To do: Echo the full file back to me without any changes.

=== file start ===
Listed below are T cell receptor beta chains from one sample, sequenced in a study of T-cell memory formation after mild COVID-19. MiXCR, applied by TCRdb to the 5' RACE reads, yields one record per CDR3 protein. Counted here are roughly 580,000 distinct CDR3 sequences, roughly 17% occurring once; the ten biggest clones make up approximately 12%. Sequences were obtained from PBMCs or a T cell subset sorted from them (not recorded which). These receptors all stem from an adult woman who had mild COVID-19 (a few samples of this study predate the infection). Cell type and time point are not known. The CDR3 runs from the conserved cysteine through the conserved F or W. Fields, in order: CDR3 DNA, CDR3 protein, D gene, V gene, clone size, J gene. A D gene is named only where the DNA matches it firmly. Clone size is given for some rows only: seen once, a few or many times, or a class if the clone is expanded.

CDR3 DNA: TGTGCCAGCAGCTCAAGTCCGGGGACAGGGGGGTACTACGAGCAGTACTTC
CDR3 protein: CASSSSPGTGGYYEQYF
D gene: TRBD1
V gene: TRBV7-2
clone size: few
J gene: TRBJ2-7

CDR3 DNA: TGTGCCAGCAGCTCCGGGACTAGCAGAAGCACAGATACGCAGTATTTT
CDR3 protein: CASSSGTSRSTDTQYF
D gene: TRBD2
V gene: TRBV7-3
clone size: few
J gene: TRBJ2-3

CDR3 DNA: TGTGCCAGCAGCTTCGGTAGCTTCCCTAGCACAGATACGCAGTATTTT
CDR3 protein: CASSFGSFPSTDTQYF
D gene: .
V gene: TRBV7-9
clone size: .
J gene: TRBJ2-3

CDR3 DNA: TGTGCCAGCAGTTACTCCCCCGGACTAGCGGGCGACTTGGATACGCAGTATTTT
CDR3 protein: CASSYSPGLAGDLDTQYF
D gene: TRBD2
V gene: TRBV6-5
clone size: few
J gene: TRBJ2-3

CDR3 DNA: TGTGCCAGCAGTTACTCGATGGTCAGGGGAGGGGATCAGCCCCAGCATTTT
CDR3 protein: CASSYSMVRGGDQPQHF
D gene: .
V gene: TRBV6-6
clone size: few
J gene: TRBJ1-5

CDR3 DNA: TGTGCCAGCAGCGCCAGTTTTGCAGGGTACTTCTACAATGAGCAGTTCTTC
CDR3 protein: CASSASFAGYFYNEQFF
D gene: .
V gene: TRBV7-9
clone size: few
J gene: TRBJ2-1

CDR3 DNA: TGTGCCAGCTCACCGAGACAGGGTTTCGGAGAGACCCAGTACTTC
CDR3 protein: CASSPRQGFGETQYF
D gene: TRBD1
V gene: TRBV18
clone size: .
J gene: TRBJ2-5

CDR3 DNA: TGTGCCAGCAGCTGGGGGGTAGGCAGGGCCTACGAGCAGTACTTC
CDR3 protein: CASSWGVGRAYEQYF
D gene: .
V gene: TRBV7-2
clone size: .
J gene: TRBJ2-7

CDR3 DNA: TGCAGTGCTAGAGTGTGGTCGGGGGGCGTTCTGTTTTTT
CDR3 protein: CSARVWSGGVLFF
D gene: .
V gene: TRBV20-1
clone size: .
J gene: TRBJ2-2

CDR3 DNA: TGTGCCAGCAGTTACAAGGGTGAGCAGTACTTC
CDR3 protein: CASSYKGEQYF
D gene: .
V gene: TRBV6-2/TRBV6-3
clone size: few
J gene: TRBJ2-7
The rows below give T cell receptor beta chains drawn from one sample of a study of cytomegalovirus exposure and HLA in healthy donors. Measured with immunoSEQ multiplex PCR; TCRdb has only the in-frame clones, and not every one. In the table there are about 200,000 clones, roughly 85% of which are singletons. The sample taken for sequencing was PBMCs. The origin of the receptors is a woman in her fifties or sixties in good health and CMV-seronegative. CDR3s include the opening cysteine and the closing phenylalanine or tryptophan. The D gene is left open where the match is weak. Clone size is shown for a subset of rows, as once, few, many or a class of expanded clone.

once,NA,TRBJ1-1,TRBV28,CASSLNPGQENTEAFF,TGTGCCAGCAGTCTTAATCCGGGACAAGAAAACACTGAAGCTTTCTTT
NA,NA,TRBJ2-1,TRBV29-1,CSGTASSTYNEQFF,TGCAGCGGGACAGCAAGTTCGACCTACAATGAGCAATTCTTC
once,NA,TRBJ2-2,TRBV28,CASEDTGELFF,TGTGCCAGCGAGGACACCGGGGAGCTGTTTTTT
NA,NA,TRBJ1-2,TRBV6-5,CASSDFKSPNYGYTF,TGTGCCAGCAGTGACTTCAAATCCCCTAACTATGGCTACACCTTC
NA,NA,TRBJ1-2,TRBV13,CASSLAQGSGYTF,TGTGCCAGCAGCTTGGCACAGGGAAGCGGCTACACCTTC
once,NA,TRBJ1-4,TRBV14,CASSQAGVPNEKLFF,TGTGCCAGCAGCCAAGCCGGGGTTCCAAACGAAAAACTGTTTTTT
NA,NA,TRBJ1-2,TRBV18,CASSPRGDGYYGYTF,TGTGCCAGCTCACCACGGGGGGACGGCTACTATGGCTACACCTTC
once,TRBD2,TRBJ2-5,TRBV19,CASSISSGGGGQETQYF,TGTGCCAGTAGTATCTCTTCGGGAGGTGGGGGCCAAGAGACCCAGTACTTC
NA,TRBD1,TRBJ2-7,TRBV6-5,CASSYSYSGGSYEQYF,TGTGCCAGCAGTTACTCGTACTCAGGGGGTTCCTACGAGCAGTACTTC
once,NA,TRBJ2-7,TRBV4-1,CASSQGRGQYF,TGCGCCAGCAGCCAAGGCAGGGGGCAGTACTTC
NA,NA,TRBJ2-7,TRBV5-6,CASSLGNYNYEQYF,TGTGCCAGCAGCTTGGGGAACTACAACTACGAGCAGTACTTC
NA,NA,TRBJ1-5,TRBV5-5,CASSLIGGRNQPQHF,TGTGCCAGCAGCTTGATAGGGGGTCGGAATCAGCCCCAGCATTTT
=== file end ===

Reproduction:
Listed below are T cell receptor beta chains from one sample, sequenced in a study of T-cell memory formation after mild COVID-19. MiXCR, applied by TCRdb to the 5' RACE reads, yields one record per CDR3 protein. Counted here are roughly 580,000 distinct CDR3 sequences, roughly 17% occurring once; the ten biggest clones make up approximately 12%. Sequences were obtained from PBMCs or a T cell subset sorted from them (not recorded which). These receptors all stem from an adult woman who had mild COVID-19 (a few samples of this study predate the infection). Cell type and time point are not known. The CDR3 runs from the conserved cysteine through the conserved F or W. Fields, in order: CDR3 DNA, CDR3 protein, D gene, V gene, clone size, J gene. A D gene is named only where the DNA matches it firmly. Clone size is given for some rows only: seen once, a few or many times, or a class if the clone is expanded.

CDR3 DNA: TGTGCCAGCAGCTCAAGTCCGGGGACAGGGGGGTACTACGAGCAGTACTTC
CDR3 protein: CASSSSPGTGGYYEQYF
D gene: TRBD1
V gene: TRBV7-2
clone size: few
J gene: TRBJ2-7

CDR3 DNA: TGTGCCAGCAGCTCCGGGACTAGCAGAAGCACAGATACGCAGTATTTT
CDR3 protein: CASSSGTSRSTDTQYF
D gene: TRBD2
V gene: TRBV7-3
clone size: few
J gene: TRBJ2-3

CDR3 DNA: TGTGCCAGCAGCTTCGGTAGCTTCCCTAGCACAGATACGCAGTATTTT
CDR3 protein: CASSFGSFPSTDTQYF
D gene: .
V gene: TRBV7-9
clone size: .
J gene: TRBJ2-3

CDR3 DNA: TGTGCCAGCAGTTACTCCCCCGGACTAGCGGGCGACTTGGATACGCAGTATTTT
CDR3 protein: CASSYSPGLAGDLDTQYF
D gene: TRBD2
V gene: TRBV6-5
clone size: few
J gene: TRBJ2-3

CDR3 DNA: TGTGCCAGCAGTTACTCGATGGTCAGGGGAGGGGATCAGCCCCAGCATTTT
CDR3 protein: CASSYSMVRGGDQPQHF
D gene: .
V gene: TRBV6-6
clone size: few
J gene: TRBJ1-5

CDR3 DNA: TGTGCCAGCAGCGCCAGTTTTGCAGGGTACTTCTACAATGAGCAGTTCTTC
CDR3 protein: CASSASFAGYFYNEQFF
D gene: .
V gene: TRBV7-9
clone size: few
J gene: TRBJ2-1

CDR3 DNA: TGTGCCAGCTCACCGAGACAGGGTTTCGGAGAGACCCAGTACTTC
CDR3 protein: CASSPRQGFGETQYF
D gene: TRBD1
V gene: TRBV18
clone size: .
J gene: TRBJ2-5

CDR3 DNA: TGTGCCAGCAGCTGGGGGGTAGGCAGGGCCTACGAGCAGTACTTC
CDR3 protein: CASSWGVGRAYEQYF
D gene: .
V gene: TRBV7-2
clone size: .
J gene: TRBJ2-7

CDR3 DNA: TGCAGTGCTAGAGTGTGGTCGGGGGGCGTTCTGTTTTTT
CDR3 protein: CSARVWSGGVLFF
D gene: .
V gene: TRBV20-1
clone size: .
J gene: TRBJ2-2

CDR3 DNA: TGTGCCAGCAGTTACAAGGGTGAGCAGTACTTC
CDR3 protein: CASSYKGEQYF
D gene: .
V gene: TRBV6-2/TRBV6-3
clone size: few
J gene: TRBJ2-7
The rows below give T cell receptor beta chains drawn from one sample of a study of cytomegalovirus exposure and HLA in healthy donors. Measured with immunoSEQ multiplex PCR; TCRdb has only the in-frame clones, and not every one. In the table there are about 200,000 clones, roughly 85% of which are singletons. The sample taken for sequencing was PBMCs. The origin of the receptors is a woman in her fifties or sixties in good health and CMV-seronegative. CDR3s include the opening cysteine and the closing phenylalanine or tryptophan. The D gene is left open where the match is weak. Clone size is shown for a subset of rows, as once, few, many or a class of expanded clone.

once,NA,TRBJ1-1,TRBV28,CASSLNPGQENTEAFF,TGTGCCAGCAGTCTTAATCCGGGACAAGAAAACACTGAAGCTTTCTTT
NA,NA,TRBJ2-1,TRBV29-1,CSGTASSTYNEQFF,TGCAGCGGGACAGCAAGTTCGACCTACAATGAGCAATTCTTC
once,NA,TRBJ2-2,TRBV28,CASEDTGELFF,TGTGCCAGCGAGGACACCGGGGAGCTGTTTTTT
NA,NA,TRBJ1-2,TRBV6-5,CASSDFKSPNYGYTF,TGTGCCAGCAGTGACTTCAAATCCCCTAACTATGGCTACACCTTC
NA,NA,TRBJ1-2,TRBV13,CASSLAQGSGYTF,TGTGCCAGCAGCTTGGCACAGGGAAGCGGCTACACCTTC
once,NA,TRBJ1-4,TRBV14,CASSQAGVPNEKLFF,TGTGCCAGCAGCCAAGCCGGGGTTCCAAACGAAAAACTGTTTTTT
NA,NA,TRBJ1-2,TRBV18,CASSPRGDGYYGYTF,TGTGCCAGCTCACCACGGGGGGACGGCTACTATGGCTACACCTTC
once,TRBD2,TRBJ2-5,TRBV19,CASSISSGGGGQETQYF,TGTGCCAGTAGTATCTCTTCGGGAGGTGGGGGCCAAGAGACCCAGTACTTC
NA,TRBD1,TRBJ2-7,TRBV6-5,CASSYSYSGGSYEQYF,TGTGCCAGCAGTTACTCGTACTCAGGGGGTTCCTACGAGCAGTACTTC
once,NA,TRBJ2-7,TRBV4-1,CASSQGRGQYF,TGCGCCAGCAGCCAAGGCAGGGGGCAGTACTTC
NA,NA,TRBJ2-7,TRBV5-6,CASSLGNYNYEQYF,TGTGCCAGCAGCTTGGGGAACTACAACTACGAGCAGTACTTC
NA,NA,TRBJ1-5,TRBV5-5,CASSLIGGRNQPQHF,TGTGCCAGCAGCTTGATAGGGGGTCGGAATCAGCCCCAGCATTTT